Coaming spacers and deck beam

Hi. I'm building a Chesapeake 17LT and I am getting ready to work on the adding the coaming. I read through the instructions and they make reference to nailing down the coaming spacers through the forward deck beam. Upon inspection, my deck beam is a good 3-4 inches forward of where I need to be nailing. What's the protocol for this? Will my ring nails go through the deck and into the cockpit??

Thanks for thoughts.


7 replies:

« Previous Post       List of Posts       Next Post »

RE: Coaming spacers and deck beam



Just measure the depth of the spacer before pounding the nails.  For what it's worth, I never used any nails on mine.



RE: Coaming spacers and deck beam

This should be considered carefully, is your deck beam in the correct position? is the boat built from a kit? or from plans and the keyhole cutout is in the wrong place.The  front edge of the cockpit is given its strength by the stack of laminates from both the deck beam and the cockpit coaming

if you do not get a clear answer feel free to call

C Fox Boat School 

RE: Coaming spacers and deck beam


What Frank said. I didn't use nails either on my wife's 16LT. Just use a bunch of clamps, the glue bond is plenty strong without the nails.

As far as the beam and deck strength, LeeG, one of the old-time builders, makes it a practice to always remove his deck beams completely to save weight, and none of CLC's new boats has a deck beam that I'm aware of. The Wood Duck series has a much wider deck span than the Chesapeake series and it doesn't have a deck beam. Those Chesapeake deck beams are analogous to the removeable formers on the more modern kayaks. So I wouldn't worry about the strength.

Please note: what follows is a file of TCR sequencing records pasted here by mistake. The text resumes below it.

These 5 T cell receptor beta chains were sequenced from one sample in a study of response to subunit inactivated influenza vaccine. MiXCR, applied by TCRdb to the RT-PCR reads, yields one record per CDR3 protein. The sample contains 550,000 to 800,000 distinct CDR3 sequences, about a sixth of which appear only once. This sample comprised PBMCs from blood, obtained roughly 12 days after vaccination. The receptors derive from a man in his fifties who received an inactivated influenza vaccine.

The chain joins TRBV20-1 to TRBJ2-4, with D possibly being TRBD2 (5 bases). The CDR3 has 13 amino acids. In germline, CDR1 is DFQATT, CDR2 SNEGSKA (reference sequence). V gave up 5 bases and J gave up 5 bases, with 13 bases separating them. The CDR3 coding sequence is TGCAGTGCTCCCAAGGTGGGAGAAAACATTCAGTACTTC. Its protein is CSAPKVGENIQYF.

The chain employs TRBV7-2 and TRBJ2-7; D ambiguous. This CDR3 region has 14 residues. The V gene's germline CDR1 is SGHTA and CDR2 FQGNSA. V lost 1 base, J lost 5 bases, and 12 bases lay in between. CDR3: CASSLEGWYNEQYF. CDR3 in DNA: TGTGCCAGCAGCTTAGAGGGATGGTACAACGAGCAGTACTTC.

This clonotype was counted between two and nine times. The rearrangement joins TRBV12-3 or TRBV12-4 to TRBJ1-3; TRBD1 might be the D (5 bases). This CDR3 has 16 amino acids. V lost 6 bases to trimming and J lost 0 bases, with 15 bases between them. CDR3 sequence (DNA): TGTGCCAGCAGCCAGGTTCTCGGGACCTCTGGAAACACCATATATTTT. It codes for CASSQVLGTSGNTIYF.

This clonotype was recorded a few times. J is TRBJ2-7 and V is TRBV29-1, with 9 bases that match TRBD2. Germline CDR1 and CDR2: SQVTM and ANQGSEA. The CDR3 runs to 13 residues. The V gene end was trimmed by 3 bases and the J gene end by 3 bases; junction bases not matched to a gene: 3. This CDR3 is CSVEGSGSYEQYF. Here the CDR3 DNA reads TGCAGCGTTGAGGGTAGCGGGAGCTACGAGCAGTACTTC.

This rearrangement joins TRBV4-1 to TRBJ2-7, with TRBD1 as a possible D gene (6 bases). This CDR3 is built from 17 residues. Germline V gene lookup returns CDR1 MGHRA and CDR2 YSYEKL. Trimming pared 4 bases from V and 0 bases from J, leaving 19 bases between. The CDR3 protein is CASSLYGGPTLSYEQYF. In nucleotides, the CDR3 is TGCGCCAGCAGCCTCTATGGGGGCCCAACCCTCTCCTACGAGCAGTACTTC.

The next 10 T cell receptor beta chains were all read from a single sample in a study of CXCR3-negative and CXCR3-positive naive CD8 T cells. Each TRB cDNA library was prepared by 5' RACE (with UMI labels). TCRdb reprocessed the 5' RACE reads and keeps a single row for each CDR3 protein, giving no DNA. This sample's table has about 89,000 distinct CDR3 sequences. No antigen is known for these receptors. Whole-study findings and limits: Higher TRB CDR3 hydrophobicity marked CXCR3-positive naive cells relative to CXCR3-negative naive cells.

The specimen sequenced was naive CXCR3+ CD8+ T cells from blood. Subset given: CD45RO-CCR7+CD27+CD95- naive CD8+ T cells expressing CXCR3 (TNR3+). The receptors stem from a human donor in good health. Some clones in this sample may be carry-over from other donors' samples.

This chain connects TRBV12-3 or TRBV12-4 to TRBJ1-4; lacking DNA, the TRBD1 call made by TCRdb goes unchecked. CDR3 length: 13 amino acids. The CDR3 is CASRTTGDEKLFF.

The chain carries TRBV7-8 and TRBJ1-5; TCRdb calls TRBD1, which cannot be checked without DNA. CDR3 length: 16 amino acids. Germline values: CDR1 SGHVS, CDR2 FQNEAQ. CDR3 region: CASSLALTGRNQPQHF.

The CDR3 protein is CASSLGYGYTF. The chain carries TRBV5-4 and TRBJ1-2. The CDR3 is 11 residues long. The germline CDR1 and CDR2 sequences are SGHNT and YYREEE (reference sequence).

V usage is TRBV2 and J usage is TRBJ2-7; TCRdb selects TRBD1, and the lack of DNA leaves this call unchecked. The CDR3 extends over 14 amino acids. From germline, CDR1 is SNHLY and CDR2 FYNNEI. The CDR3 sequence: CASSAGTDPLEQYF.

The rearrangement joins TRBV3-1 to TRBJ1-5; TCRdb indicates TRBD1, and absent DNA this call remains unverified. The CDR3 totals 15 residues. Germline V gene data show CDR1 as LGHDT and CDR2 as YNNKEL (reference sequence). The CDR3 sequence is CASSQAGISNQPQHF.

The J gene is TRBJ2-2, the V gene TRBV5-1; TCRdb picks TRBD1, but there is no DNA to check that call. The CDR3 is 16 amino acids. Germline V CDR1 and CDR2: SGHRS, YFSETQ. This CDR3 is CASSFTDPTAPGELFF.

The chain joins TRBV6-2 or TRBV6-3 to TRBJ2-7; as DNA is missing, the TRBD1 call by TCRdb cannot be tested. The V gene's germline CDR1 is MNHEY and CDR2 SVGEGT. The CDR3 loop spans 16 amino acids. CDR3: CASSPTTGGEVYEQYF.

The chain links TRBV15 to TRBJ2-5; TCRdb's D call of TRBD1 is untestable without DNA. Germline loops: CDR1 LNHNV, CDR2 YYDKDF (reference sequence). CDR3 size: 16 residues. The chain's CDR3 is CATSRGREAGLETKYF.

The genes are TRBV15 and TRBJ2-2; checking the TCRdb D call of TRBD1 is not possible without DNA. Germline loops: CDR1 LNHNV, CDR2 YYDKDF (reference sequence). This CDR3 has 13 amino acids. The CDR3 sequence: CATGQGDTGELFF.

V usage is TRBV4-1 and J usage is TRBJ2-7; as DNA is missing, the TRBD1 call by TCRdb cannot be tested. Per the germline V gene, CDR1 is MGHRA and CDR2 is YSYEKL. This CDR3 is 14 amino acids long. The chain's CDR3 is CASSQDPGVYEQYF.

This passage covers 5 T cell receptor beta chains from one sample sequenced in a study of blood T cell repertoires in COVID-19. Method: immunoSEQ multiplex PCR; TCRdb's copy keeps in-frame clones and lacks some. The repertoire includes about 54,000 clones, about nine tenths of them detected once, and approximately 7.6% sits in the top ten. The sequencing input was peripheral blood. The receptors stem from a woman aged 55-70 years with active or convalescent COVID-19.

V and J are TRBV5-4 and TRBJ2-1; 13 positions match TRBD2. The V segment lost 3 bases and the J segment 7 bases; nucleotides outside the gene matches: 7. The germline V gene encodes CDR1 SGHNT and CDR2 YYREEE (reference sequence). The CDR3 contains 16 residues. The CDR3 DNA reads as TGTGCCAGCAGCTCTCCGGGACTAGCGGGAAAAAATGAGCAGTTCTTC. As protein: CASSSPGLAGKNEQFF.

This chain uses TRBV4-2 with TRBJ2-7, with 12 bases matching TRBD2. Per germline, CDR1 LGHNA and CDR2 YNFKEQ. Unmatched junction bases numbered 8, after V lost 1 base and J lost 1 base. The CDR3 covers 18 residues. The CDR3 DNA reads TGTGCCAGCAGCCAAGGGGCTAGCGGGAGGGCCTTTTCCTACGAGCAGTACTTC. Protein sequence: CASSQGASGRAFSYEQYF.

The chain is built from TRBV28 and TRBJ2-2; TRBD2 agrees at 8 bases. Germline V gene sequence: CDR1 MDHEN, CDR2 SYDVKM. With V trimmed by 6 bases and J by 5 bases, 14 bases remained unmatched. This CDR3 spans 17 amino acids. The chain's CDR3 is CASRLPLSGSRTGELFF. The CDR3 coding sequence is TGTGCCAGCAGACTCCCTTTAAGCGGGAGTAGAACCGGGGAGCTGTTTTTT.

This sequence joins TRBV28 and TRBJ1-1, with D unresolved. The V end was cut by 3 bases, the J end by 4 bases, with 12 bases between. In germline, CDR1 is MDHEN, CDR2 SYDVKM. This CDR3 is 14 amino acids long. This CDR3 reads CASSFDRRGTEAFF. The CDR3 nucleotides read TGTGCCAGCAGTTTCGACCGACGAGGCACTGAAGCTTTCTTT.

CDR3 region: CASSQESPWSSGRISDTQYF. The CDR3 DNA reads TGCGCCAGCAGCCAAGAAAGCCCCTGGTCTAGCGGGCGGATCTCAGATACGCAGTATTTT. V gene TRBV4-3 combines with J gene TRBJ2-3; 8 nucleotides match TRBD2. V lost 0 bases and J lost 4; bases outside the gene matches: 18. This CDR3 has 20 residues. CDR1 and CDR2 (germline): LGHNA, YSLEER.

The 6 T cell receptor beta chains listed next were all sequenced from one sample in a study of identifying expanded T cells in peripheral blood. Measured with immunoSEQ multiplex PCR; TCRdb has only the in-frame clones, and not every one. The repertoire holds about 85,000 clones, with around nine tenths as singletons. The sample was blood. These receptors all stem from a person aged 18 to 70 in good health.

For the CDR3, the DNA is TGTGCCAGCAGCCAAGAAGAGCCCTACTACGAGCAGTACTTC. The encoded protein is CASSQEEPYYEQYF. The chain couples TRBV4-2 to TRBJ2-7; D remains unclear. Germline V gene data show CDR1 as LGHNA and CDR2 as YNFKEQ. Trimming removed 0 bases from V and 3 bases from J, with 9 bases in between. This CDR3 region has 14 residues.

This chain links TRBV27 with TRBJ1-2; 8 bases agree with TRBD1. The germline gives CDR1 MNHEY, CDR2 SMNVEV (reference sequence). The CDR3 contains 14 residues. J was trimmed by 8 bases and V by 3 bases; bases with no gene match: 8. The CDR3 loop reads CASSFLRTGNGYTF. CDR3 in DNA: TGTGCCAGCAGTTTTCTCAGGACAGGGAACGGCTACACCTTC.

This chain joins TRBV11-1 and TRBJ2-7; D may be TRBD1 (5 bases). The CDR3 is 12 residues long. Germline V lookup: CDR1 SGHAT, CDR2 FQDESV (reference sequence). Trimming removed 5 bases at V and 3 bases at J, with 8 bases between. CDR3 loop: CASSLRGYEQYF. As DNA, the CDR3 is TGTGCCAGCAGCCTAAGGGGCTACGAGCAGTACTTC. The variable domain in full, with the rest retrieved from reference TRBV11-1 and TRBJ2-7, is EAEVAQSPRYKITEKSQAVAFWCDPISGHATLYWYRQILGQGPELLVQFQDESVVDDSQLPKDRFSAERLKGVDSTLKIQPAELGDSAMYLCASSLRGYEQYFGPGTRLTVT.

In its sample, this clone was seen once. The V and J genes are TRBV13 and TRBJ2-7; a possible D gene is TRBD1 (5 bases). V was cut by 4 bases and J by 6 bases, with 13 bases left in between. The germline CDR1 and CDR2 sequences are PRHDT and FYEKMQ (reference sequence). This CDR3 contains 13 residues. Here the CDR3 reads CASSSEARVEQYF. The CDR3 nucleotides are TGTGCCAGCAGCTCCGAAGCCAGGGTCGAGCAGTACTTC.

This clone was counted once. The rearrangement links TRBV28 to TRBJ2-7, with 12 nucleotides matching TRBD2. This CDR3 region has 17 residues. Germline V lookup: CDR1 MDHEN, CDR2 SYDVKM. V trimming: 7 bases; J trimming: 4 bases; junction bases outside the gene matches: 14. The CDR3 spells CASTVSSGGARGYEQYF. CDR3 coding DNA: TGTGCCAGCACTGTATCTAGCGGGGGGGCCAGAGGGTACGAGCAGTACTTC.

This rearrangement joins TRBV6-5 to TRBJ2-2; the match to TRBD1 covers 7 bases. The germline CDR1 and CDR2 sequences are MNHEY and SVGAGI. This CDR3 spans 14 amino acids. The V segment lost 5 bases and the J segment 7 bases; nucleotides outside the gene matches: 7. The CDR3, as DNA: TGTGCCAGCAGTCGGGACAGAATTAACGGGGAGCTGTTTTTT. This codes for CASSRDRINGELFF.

C fox, your website link goes only to a bunch of ads, some boat-related. If you're for real, you might want to talk to your ISP. The current setup makes your school look like an old-time spamdexer.



RE: Coaming spacers and deck beam

On my Shearwater I clamped the spacers and coaming to the boat without any epoxy to get it exactly where it needed to be, then I drilled 3/16" holes through the coaming, spacers and deck (about 6" spacing depending on the amount of twist) for wood dowels to quickly and exactly locate everything after it's glued up.  On my previous Ches 16 build I found clamping epoxy coated spacers and coaming to be slippery affair.  I did my gluing in 2 steps; first the spacers and then the coaming.  It's alot easier to clean up glue and smooth the outside of the spacers without the coaming in the way.  For the gluing process place dowels in each hole (about 1/4" excess on the each end), apply epoxy to the spacers, fit the spacers onto the dowels, clamp and clean up excess epoxy.  When it's cured then finish the outer edge of the spacers nice and smooth, then glue/clamp on the coaming and cleaning up any excess that squeezed out.  Trim the dowels flush and use a sanding drum on an electric drill to quickly smooth in the inner surface.

   Enjoy, John

RE: Coaming spacers and deck beam


Thanks for the input on the website you should try and see it that way I will get the other fixed tommorrow if you cant get on that way please let me know @

Thanks again 

RE: Coaming spacers and deck beam

I came to the same conclusion as John and dowelled the front and back of the coaming on my C16.  On clamping, there was no movement from the mid line of the half coaming sections .  When all was dry I cut the excess off with a pull saw and sanded it down.  It works well, looks good and is easy. The coaming is strong and rigid distributing forces over a large area of the deck. 




« Previous Post     List of Posts     Next Post »

Please login or register to post a reply.


Special Financing with Blispay

 CLC's Fall Kit Sale